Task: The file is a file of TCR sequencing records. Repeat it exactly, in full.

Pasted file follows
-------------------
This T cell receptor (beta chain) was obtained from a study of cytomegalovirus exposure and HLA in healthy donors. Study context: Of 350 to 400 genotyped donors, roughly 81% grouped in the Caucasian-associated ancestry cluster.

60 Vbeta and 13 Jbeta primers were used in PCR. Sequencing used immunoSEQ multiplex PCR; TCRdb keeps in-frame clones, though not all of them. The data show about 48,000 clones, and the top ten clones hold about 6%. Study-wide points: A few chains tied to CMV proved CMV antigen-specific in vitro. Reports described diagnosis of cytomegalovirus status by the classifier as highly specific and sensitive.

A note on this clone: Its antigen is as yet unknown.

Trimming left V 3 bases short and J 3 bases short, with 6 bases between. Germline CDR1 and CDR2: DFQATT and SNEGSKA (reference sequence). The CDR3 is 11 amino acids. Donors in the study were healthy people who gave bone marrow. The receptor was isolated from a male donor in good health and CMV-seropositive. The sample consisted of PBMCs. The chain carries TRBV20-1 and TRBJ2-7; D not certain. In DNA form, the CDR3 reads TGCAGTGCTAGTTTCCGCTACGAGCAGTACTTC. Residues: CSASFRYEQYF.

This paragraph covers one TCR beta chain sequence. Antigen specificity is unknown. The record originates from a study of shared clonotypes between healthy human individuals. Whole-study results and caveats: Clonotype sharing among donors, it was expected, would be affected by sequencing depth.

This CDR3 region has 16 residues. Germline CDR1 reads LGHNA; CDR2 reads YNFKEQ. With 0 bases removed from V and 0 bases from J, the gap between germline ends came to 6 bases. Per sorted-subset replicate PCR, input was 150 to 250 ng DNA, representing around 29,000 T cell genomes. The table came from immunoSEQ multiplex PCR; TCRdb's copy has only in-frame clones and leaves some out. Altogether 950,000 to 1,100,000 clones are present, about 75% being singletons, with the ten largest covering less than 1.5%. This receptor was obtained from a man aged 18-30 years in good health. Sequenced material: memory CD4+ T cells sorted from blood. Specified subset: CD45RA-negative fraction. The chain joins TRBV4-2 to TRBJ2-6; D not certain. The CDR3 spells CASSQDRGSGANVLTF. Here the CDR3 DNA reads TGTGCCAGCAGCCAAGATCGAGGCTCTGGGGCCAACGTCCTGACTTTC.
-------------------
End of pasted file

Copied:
This T cell receptor (beta chain) was obtained from a study of cytomegalovirus exposure and HLA in healthy donors. Study context: Of 350 to 400 genotyped donors, roughly 81% grouped in the Caucasian-associated ancestry cluster.

60 Vbeta and 13 Jbeta primers were used in PCR. Sequencing used immunoSEQ multiplex PCR; TCRdb keeps in-frame clones, though not all of them. The data show about 48,000 clones, and the top ten clones hold about 6%. Study-wide points: A few chains tied to CMV proved CMV antigen-specific in vitro. Reports described diagnosis of cytomegalovirus status by the classifier as highly specific and sensitive.

A note on this clone: Its antigen is as yet unknown.

Trimming left V 3 bases short and J 3 bases short, with 6 bases between. Germline CDR1 and CDR2: DFQATT and SNEGSKA (reference sequence). The CDR3 is 11 amino acids. Donors in the study were healthy people who gave bone marrow. The receptor was isolated from a male donor in good health and CMV-seropositive. The sample consisted of PBMCs. The chain carries TRBV20-1 and TRBJ2-7; D not certain. In DNA form, the CDR3 reads TGCAGTGCTAGTTTCCGCTACGAGCAGTACTTC. Residues: CSASFRYEQYF.

This paragraph covers one TCR beta chain sequence. Antigen specificity is unknown. The record originates from a study of shared clonotypes between healthy human individuals. Whole-study results and caveats: Clonotype sharing among donors, it was expected, would be affected by sequencing depth.

This CDR3 region has 16 residues. Germline CDR1 reads LGHNA; CDR2 reads YNFKEQ. With 0 bases removed from V and 0 bases from J, the gap between germline ends came to 6 bases. Per sorted-subset replicate PCR, input was 150 to 250 ng DNA, representing around 29,000 T cell genomes. The table came from immunoSEQ multiplex PCR; TCRdb's copy has only in-frame clones and leaves some out. Altogether 950,000 to 1,100,000 clones are present, about 75% being singletons, with the ten largest covering less than 1.5%. This receptor was obtained from a man aged 18-30 years in good health. Sequenced material: memory CD4+ T cells sorted from blood. Specified subset: CD45RA-negative fraction. The chain joins TRBV4-2 to TRBJ2-6; D not certain. The CDR3 spells CASSQDRGSGANVLTF. Here the CDR3 DNA reads TGTGCCAGCAGCCAAGATCGAGGCTCTGGGGCCAACGTCCTGACTTTC.